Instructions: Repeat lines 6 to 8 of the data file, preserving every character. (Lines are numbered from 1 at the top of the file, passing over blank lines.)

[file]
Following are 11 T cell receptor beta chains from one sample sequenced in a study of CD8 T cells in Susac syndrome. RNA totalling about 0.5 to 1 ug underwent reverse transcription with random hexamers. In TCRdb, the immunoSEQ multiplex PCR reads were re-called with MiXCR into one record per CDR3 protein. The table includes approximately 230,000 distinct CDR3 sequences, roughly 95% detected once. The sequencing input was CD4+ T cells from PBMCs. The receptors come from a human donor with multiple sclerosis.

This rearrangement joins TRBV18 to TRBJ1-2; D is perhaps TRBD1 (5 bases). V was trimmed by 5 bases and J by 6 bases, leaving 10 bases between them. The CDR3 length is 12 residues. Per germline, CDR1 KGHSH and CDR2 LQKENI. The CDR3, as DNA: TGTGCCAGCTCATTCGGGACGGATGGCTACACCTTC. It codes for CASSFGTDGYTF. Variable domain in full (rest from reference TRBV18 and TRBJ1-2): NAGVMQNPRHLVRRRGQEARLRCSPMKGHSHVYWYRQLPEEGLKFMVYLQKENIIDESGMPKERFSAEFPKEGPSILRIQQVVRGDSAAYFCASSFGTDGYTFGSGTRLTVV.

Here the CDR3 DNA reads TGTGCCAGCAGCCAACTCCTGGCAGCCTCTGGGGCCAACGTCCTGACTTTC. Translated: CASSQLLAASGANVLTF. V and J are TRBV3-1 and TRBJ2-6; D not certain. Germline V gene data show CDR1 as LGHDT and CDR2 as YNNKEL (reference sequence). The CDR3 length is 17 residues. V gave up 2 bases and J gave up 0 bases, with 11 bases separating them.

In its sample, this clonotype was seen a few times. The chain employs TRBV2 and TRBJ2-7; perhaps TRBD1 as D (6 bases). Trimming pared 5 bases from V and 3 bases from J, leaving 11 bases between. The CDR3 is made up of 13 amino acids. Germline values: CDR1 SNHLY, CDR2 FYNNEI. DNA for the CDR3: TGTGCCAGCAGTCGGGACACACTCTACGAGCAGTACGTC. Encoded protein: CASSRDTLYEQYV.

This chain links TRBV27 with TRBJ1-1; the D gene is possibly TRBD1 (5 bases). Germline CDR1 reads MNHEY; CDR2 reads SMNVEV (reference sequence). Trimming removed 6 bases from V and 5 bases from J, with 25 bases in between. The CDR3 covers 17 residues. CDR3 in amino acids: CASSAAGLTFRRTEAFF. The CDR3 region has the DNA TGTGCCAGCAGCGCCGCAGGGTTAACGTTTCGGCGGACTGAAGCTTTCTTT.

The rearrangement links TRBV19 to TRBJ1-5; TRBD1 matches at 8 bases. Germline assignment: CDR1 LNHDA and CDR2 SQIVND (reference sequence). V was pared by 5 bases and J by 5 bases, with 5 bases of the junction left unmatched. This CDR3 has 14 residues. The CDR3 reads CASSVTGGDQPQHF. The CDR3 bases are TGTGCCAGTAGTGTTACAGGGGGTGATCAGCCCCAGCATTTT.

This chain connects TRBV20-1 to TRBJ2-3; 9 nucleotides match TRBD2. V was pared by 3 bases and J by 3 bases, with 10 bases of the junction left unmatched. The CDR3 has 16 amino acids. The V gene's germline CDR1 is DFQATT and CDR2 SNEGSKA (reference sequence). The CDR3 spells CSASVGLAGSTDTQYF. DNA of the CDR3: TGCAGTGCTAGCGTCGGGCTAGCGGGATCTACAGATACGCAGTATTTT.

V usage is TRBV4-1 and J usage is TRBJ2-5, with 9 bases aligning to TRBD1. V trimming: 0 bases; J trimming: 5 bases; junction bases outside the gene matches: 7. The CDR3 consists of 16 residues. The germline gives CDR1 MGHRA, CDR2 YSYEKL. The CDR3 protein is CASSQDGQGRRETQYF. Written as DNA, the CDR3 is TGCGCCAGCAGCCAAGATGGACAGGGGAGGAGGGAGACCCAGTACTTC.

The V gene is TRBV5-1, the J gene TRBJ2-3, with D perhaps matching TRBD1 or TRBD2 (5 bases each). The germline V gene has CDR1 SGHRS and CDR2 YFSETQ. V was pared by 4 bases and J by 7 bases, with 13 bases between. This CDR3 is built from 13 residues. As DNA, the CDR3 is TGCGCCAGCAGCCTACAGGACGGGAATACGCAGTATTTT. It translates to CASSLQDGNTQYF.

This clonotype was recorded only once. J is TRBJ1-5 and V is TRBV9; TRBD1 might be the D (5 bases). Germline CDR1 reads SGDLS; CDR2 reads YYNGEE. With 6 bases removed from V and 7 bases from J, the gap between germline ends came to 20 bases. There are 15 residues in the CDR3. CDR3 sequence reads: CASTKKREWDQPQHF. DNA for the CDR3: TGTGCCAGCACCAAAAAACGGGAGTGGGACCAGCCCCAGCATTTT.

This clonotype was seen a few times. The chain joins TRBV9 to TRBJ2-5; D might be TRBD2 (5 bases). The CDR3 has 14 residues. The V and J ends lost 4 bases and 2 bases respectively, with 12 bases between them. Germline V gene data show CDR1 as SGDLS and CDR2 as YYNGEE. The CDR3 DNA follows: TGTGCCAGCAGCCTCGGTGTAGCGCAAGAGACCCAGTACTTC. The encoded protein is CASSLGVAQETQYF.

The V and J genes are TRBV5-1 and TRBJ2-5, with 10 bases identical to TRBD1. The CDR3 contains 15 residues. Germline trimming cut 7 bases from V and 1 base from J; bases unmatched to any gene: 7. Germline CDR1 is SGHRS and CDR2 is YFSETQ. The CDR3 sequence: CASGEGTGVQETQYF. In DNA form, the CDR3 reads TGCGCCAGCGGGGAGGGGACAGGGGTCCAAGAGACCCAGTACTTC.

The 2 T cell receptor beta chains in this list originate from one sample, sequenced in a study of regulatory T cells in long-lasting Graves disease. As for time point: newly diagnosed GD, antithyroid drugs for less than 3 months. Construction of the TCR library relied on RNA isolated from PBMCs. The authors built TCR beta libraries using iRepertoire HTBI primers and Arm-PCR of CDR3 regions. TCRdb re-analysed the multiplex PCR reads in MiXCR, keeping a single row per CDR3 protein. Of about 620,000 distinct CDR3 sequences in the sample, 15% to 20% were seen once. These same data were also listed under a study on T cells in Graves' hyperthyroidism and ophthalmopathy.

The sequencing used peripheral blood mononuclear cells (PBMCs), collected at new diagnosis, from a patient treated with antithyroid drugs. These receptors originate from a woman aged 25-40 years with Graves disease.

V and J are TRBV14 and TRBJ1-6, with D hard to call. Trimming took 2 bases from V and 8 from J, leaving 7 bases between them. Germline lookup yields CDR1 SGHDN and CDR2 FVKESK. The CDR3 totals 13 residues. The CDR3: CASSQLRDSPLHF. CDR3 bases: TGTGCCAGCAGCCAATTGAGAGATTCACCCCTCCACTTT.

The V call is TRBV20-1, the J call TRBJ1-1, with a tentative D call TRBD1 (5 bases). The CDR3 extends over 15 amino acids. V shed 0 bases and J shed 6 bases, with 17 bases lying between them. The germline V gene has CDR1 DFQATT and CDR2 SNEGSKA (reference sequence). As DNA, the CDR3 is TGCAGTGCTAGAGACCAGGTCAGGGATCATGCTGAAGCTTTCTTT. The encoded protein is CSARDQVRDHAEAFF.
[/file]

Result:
The rearrangement links TRBV19 to TRBJ1-5; TRBD1 matches at 8 bases. Germline assignment: CDR1 LNHDA and CDR2 SQIVND (reference sequence). V was pared by 5 bases and J by 5 bases, with 5 bases of the junction left unmatched. This CDR3 has 14 residues. The CDR3 reads CASSVTGGDQPQHF. The CDR3 bases are TGTGCCAGTAGTGTTACAGGGGGTGATCAGCCCCAGCATTTT.

This chain connects TRBV20-1 to TRBJ2-3; 9 nucleotides match TRBD2. V was pared by 3 bases and J by 3 bases, with 10 bases of the junction left unmatched. The CDR3 has 16 amino acids. The V gene's germline CDR1 is DFQATT and CDR2 SNEGSKA (reference sequence). The CDR3 spells CSASVGLAGSTDTQYF. DNA of the CDR3: TGCAGTGCTAGCGTCGGGCTAGCGGGATCTACAGATACGCAGTATTTT.

V usage is TRBV4-1 and J usage is TRBJ2-5, with 9 bases aligning to TRBD1. V trimming: 0 bases; J trimming: 5 bases; junction bases outside the gene matches: 7. The CDR3 consists of 16 residues. The germline gives CDR1 MGHRA, CDR2 YSYEKL. The CDR3 protein is CASSQDGQGRRETQYF. Written as DNA, the CDR3 is TGCGCCAGCAGCCAAGATGGACAGGGGAGGAGGGAGACCCAGTACTTC.